» Fidelity of Transcription (RNA Editing)
» Chemical Synthesis of Nucleic Acids (Oligonucleotides)
» Bibliography of Nucleic Acid Synthesis
While both prokaryotic and eukaryotic genes are regulated by activators and repressors, enhancer elements are unique to eukaryotic genes and can profoundly increase the rate of transcription. These elements are located at a variable distance from the basic promoter itself, can be present both upstream or downstream to the promoter, and, in fact, can even be within the transcription unit. One unexpected feature is that they can function in either orientation and can activate any promoter located in the vicinity.

Upstream activating sequences (UAS) have been identified in yeast and are analogous to enhancers in the mammalian genes. Based on the known properties of enhancers, it appears that the presence of these sequences affects chromatin structure and/or the helical structure of the DNA template itself. Further studies are needed to test other possibilities as well, e.g., whether the enhancer provides an entry point for the transcription complex or is needed to place the template at the nuclear matrix where transcription takes place.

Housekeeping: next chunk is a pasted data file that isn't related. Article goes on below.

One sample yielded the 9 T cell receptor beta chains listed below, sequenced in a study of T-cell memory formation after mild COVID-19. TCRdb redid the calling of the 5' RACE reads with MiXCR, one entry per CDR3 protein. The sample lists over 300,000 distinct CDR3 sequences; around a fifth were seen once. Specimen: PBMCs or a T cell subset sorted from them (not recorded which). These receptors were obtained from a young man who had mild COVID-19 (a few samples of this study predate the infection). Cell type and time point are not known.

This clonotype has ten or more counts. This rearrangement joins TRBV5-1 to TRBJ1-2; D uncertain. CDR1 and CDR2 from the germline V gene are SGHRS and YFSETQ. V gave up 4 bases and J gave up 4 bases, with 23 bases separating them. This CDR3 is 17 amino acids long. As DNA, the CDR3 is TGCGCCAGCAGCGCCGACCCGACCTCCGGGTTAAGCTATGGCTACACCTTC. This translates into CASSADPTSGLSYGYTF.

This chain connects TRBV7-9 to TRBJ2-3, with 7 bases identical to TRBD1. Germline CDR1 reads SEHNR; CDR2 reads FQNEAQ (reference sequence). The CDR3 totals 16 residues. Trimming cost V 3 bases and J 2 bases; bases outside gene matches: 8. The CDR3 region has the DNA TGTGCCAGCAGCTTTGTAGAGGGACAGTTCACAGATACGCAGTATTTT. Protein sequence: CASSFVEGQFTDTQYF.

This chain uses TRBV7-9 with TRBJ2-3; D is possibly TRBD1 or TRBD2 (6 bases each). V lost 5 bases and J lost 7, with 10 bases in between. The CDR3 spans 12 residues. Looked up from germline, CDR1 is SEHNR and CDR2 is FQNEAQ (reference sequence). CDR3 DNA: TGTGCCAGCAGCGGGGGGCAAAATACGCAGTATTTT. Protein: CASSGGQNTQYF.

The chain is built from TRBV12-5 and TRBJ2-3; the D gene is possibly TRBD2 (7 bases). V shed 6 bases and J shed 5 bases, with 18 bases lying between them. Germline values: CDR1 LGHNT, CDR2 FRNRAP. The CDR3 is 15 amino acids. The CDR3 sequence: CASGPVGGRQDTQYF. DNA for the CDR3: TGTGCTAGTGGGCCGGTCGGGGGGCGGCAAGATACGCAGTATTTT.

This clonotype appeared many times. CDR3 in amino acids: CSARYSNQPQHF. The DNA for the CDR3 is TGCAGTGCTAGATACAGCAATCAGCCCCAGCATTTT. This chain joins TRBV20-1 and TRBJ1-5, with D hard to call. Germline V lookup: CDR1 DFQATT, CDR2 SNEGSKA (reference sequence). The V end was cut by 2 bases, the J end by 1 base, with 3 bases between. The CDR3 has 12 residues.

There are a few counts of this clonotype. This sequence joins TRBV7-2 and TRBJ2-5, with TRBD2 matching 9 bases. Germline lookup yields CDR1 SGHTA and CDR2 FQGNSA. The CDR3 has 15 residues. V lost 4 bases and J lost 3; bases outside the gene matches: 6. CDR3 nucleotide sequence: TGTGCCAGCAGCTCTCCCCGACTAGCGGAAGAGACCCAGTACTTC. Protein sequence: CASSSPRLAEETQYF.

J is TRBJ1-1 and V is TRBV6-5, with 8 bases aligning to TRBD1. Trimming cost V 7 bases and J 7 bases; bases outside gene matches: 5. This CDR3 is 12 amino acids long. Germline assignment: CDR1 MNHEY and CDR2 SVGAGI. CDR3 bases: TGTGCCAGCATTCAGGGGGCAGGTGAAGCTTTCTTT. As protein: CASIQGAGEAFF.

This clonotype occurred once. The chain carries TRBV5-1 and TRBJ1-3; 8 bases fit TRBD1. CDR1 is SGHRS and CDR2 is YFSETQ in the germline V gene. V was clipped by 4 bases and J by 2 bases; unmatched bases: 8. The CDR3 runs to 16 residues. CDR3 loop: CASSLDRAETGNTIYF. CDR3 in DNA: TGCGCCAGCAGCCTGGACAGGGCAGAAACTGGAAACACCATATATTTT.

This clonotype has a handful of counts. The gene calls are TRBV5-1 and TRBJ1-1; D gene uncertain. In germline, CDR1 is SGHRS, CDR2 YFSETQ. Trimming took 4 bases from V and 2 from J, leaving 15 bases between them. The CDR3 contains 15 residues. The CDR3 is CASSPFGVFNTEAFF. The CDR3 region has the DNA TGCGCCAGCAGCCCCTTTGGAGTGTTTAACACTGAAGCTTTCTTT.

Positive and negative regulation of prokaryotic genes is achieved by binding of activators and repressors, respectively, to their cognate binding sites in the genes. Downregulation is more common, at least in E. coli, than positive regulation. In fact, the same protein can provide dual functions in a few cases, depending on the location of the sequence motif.